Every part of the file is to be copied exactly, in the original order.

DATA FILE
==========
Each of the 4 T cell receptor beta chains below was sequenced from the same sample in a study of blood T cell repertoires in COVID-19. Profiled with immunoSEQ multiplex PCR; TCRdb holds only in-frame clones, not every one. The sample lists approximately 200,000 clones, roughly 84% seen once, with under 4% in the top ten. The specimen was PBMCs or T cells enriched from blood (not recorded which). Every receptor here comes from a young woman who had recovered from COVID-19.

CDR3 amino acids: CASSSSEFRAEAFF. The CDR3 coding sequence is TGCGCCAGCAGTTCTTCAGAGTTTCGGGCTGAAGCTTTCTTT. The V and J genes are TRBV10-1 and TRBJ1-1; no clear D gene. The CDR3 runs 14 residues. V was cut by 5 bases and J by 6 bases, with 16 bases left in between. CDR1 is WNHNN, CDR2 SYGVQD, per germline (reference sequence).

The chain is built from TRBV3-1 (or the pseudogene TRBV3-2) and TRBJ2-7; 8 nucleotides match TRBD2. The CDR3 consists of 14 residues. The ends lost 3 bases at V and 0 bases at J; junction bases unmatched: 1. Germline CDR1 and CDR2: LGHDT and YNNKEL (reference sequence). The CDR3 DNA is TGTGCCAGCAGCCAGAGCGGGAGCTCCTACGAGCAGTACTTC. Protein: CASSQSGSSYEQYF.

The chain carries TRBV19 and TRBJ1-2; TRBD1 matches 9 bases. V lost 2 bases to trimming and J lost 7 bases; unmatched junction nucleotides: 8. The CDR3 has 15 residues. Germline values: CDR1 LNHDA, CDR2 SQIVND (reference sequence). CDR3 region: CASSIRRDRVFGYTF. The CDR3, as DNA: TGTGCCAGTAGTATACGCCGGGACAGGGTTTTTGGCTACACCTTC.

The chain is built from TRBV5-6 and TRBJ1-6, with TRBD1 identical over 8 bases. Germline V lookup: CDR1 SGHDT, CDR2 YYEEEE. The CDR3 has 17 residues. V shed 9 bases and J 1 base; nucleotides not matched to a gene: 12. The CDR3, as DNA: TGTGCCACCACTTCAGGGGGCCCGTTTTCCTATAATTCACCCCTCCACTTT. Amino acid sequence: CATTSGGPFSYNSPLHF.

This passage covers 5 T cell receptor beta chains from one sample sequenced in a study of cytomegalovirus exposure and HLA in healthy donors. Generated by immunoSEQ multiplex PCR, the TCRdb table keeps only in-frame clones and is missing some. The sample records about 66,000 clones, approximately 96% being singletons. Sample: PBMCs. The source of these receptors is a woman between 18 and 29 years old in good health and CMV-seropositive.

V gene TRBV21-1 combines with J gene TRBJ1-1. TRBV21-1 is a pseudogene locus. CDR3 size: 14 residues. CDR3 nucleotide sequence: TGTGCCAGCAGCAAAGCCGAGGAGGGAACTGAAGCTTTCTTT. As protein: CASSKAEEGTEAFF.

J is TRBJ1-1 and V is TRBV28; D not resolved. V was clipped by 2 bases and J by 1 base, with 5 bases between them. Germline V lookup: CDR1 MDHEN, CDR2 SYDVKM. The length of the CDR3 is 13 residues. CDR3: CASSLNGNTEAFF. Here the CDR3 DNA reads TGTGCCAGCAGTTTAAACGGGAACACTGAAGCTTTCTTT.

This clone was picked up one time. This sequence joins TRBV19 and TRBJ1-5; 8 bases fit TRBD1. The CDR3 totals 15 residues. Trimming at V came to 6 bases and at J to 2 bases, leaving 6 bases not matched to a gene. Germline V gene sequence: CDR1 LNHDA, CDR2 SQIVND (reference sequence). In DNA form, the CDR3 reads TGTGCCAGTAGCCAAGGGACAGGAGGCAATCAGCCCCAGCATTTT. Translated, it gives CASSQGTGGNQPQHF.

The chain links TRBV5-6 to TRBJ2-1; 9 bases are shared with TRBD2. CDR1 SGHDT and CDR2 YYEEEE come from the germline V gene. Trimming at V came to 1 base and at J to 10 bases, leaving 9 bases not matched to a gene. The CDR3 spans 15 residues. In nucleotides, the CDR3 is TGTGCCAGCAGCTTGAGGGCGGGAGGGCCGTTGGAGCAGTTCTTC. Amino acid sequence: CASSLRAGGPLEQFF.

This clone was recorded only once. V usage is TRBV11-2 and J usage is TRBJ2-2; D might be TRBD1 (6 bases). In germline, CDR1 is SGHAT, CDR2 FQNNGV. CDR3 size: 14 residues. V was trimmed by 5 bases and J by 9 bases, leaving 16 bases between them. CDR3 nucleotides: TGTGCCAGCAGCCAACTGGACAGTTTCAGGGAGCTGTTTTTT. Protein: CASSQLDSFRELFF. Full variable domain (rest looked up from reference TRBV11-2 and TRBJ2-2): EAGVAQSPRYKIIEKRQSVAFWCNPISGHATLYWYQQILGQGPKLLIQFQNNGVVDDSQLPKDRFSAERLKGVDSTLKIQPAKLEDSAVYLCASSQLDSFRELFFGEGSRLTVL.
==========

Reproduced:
Each of the 4 T cell receptor beta chains below was sequenced from the same sample in a study of blood T cell repertoires in COVID-19. Profiled with immunoSEQ multiplex PCR; TCRdb holds only in-frame clones, not every one. The sample lists approximately 200,000 clones, roughly 84% seen once, with under 4% in the top ten. The specimen was PBMCs or T cells enriched from blood (not recorded which). Every receptor here comes from a young woman who had recovered from COVID-19.

CDR3 amino acids: CASSSSEFRAEAFF. The CDR3 coding sequence is TGCGCCAGCAGTTCTTCAGAGTTTCGGGCTGAAGCTTTCTTT. The V and J genes are TRBV10-1 and TRBJ1-1; no clear D gene. The CDR3 runs 14 residues. V was cut by 5 bases and J by 6 bases, with 16 bases left in between. CDR1 is WNHNN, CDR2 SYGVQD, per germline (reference sequence).

The chain is built from TRBV3-1 (or the pseudogene TRBV3-2) and TRBJ2-7; 8 nucleotides match TRBD2. The CDR3 consists of 14 residues. The ends lost 3 bases at V and 0 bases at J; junction bases unmatched: 1. Germline CDR1 and CDR2: LGHDT and YNNKEL (reference sequence). The CDR3 DNA is TGTGCCAGCAGCCAGAGCGGGAGCTCCTACGAGCAGTACTTC. Protein: CASSQSGSSYEQYF.

The chain carries TRBV19 and TRBJ1-2; TRBD1 matches 9 bases. V lost 2 bases to trimming and J lost 7 bases; unmatched junction nucleotides: 8. The CDR3 has 15 residues. Germline values: CDR1 LNHDA, CDR2 SQIVND (reference sequence). CDR3 region: CASSIRRDRVFGYTF. The CDR3, as DNA: TGTGCCAGTAGTATACGCCGGGACAGGGTTTTTGGCTACACCTTC.

The chain is built from TRBV5-6 and TRBJ1-6, with TRBD1 identical over 8 bases. Germline V lookup: CDR1 SGHDT, CDR2 YYEEEE. The CDR3 has 17 residues. V shed 9 bases and J 1 base; nucleotides not matched to a gene: 12. The CDR3, as DNA: TGTGCCACCACTTCAGGGGGCCCGTTTTCCTATAATTCACCCCTCCACTTT. Amino acid sequence: CATTSGGPFSYNSPLHF.

This passage covers 5 T cell receptor beta chains from one sample sequenced in a study of cytomegalovirus exposure and HLA in healthy donors. Generated by immunoSEQ multiplex PCR, the TCRdb table keeps only in-frame clones and is missing some. The sample records about 66,000 clones, approximately 96% being singletons. Sample: PBMCs. The source of these receptors is a woman between 18 and 29 years old in good health and CMV-seropositive.

V gene TRBV21-1 combines with J gene TRBJ1-1. TRBV21-1 is a pseudogene locus. CDR3 size: 14 residues. CDR3 nucleotide sequence: TGTGCCAGCAGCAAAGCCGAGGAGGGAACTGAAGCTTTCTTT. As protein: CASSKAEEGTEAFF.

J is TRBJ1-1 and V is TRBV28; D not resolved. V was clipped by 2 bases and J by 1 base, with 5 bases between them. Germline V lookup: CDR1 MDHEN, CDR2 SYDVKM. The length of the CDR3 is 13 residues. CDR3: CASSLNGNTEAFF. Here the CDR3 DNA reads TGTGCCAGCAGTTTAAACGGGAACACTGAAGCTTTCTTT.

This clone was picked up one time. This sequence joins TRBV19 and TRBJ1-5; 8 bases fit TRBD1. The CDR3 totals 15 residues. Trimming at V came to 6 bases and at J to 2 bases, leaving 6 bases not matched to a gene. Germline V gene sequence: CDR1 LNHDA, CDR2 SQIVND (reference sequence). In DNA form, the CDR3 reads TGTGCCAGTAGCCAAGGGACAGGAGGCAATCAGCCCCAGCATTTT. Translated, it gives CASSQGTGGNQPQHF.

The chain links TRBV5-6 to TRBJ2-1; 9 bases are shared with TRBD2. CDR1 SGHDT and CDR2 YYEEEE come from the germline V gene. Trimming at V came to 1 base and at J to 10 bases, leaving 9 bases not matched to a gene. The CDR3 spans 15 residues. In nucleotides, the CDR3 is TGTGCCAGCAGCTTGAGGGCGGGAGGGCCGTTGGAGCAGTTCTTC. Amino acid sequence: CASSLRAGGPLEQFF.

This clone was recorded only once. V usage is TRBV11-2 and J usage is TRBJ2-2; D might be TRBD1 (6 bases). In germline, CDR1 is SGHAT, CDR2 FQNNGV. CDR3 size: 14 residues. V was trimmed by 5 bases and J by 9 bases, leaving 16 bases between them. CDR3 nucleotides: TGTGCCAGCAGCCAACTGGACAGTTTCAGGGAGCTGTTTTTT. Protein: CASSQLDSFRELFF. Full variable domain (rest looked up from reference TRBV11-2 and TRBJ2-2): EAGVAQSPRYKIIEKRQSVAFWCNPISGHATLYWYQQILGQGPKLLIQFQNNGVVDDSQLPKDRFSAERLKGVDSTLKIQPAKLEDSAVYLCASSQLDSFRELFFGEGSRLTVL.